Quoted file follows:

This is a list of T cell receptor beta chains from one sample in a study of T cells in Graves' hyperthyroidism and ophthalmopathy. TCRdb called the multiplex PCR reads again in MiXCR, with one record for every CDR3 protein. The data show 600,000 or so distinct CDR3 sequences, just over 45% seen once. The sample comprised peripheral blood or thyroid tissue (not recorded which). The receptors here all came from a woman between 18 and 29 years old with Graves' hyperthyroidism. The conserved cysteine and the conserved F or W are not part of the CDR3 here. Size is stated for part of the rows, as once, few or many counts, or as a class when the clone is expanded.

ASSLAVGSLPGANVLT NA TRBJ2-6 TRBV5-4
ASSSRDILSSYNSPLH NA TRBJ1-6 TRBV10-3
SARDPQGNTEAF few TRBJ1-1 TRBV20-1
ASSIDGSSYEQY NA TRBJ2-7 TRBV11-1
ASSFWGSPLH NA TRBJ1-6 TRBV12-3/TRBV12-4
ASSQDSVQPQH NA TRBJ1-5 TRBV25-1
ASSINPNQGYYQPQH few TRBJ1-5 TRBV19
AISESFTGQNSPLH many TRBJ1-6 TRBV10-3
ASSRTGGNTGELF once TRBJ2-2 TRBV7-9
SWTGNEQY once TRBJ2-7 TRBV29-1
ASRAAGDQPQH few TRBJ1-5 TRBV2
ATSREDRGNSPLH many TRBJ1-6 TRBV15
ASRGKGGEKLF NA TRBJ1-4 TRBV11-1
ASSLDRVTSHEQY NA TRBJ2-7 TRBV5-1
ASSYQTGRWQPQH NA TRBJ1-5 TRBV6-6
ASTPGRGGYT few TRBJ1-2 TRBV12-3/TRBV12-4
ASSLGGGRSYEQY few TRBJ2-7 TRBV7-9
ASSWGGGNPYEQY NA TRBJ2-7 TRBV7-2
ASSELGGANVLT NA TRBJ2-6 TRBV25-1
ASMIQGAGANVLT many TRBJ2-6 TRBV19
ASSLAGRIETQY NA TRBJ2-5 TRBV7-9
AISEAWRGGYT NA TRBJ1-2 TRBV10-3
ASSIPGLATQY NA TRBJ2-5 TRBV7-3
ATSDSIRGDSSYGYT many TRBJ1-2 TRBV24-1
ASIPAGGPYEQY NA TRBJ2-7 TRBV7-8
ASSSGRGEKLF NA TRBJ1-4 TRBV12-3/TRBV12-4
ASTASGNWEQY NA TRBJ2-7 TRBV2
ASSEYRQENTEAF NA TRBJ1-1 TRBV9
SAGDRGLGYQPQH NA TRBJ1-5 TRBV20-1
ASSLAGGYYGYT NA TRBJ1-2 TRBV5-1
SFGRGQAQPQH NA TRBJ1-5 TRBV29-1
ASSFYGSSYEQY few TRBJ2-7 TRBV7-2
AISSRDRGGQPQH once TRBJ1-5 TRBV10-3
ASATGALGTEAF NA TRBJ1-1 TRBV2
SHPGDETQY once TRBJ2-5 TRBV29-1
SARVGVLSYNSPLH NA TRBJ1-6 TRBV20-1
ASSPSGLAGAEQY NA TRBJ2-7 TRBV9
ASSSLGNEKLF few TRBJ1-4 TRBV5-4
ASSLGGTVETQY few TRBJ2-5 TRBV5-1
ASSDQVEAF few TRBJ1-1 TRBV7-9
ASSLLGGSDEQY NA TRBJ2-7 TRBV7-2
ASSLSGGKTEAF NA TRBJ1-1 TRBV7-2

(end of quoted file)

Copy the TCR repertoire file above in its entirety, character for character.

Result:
This is a list of T cell receptor beta chains from one sample in a study of T cells in Graves' hyperthyroidism and ophthalmopathy. TCRdb called the multiplex PCR reads again in MiXCR, with one record for every CDR3 protein. The data show 600,000 or so distinct CDR3 sequences, just over 45% seen once. The sample comprised peripheral blood or thyroid tissue (not recorded which). The receptors here all came from a woman between 18 and 29 years old with Graves' hyperthyroidism. The conserved cysteine and the conserved F or W are not part of the CDR3 here. Size is stated for part of the rows, as once, few or many counts, or as a class when the clone is expanded.

ASSLAVGSLPGANVLT NA TRBJ2-6 TRBV5-4
ASSSRDILSSYNSPLH NA TRBJ1-6 TRBV10-3
SARDPQGNTEAF few TRBJ1-1 TRBV20-1
ASSIDGSSYEQY NA TRBJ2-7 TRBV11-1
ASSFWGSPLH NA TRBJ1-6 TRBV12-3/TRBV12-4
ASSQDSVQPQH NA TRBJ1-5 TRBV25-1
ASSINPNQGYYQPQH few TRBJ1-5 TRBV19
AISESFTGQNSPLH many TRBJ1-6 TRBV10-3
ASSRTGGNTGELF once TRBJ2-2 TRBV7-9
SWTGNEQY once TRBJ2-7 TRBV29-1
ASRAAGDQPQH few TRBJ1-5 TRBV2
ATSREDRGNSPLH many TRBJ1-6 TRBV15
ASRGKGGEKLF NA TRBJ1-4 TRBV11-1
ASSLDRVTSHEQY NA TRBJ2-7 TRBV5-1
ASSYQTGRWQPQH NA TRBJ1-5 TRBV6-6
ASTPGRGGYT few TRBJ1-2 TRBV12-3/TRBV12-4
ASSLGGGRSYEQY few TRBJ2-7 TRBV7-9
ASSWGGGNPYEQY NA TRBJ2-7 TRBV7-2
ASSELGGANVLT NA TRBJ2-6 TRBV25-1
ASMIQGAGANVLT many TRBJ2-6 TRBV19
ASSLAGRIETQY NA TRBJ2-5 TRBV7-9
AISEAWRGGYT NA TRBJ1-2 TRBV10-3
ASSIPGLATQY NA TRBJ2-5 TRBV7-3
ATSDSIRGDSSYGYT many TRBJ1-2 TRBV24-1
ASIPAGGPYEQY NA TRBJ2-7 TRBV7-8
ASSSGRGEKLF NA TRBJ1-4 TRBV12-3/TRBV12-4
ASTASGNWEQY NA TRBJ2-7 TRBV2
ASSEYRQENTEAF NA TRBJ1-1 TRBV9
SAGDRGLGYQPQH NA TRBJ1-5 TRBV20-1
ASSLAGGYYGYT NA TRBJ1-2 TRBV5-1
SFGRGQAQPQH NA TRBJ1-5 TRBV29-1
ASSFYGSSYEQY few TRBJ2-7 TRBV7-2
AISSRDRGGQPQH once TRBJ1-5 TRBV10-3
ASATGALGTEAF NA TRBJ1-1 TRBV2
SHPGDETQY once TRBJ2-5 TRBV29-1
SARVGVLSYNSPLH NA TRBJ1-6 TRBV20-1
ASSPSGLAGAEQY NA TRBJ2-7 TRBV9
ASSSLGNEKLF few TRBJ1-4 TRBV5-4
ASSLGGTVETQY few TRBJ2-5 TRBV5-1
ASSDQVEAF few TRBJ1-1 TRBV7-9
ASSLLGGSDEQY NA TRBJ2-7 TRBV7-2
ASSLSGGKTEAF NA TRBJ1-1 TRBV7-2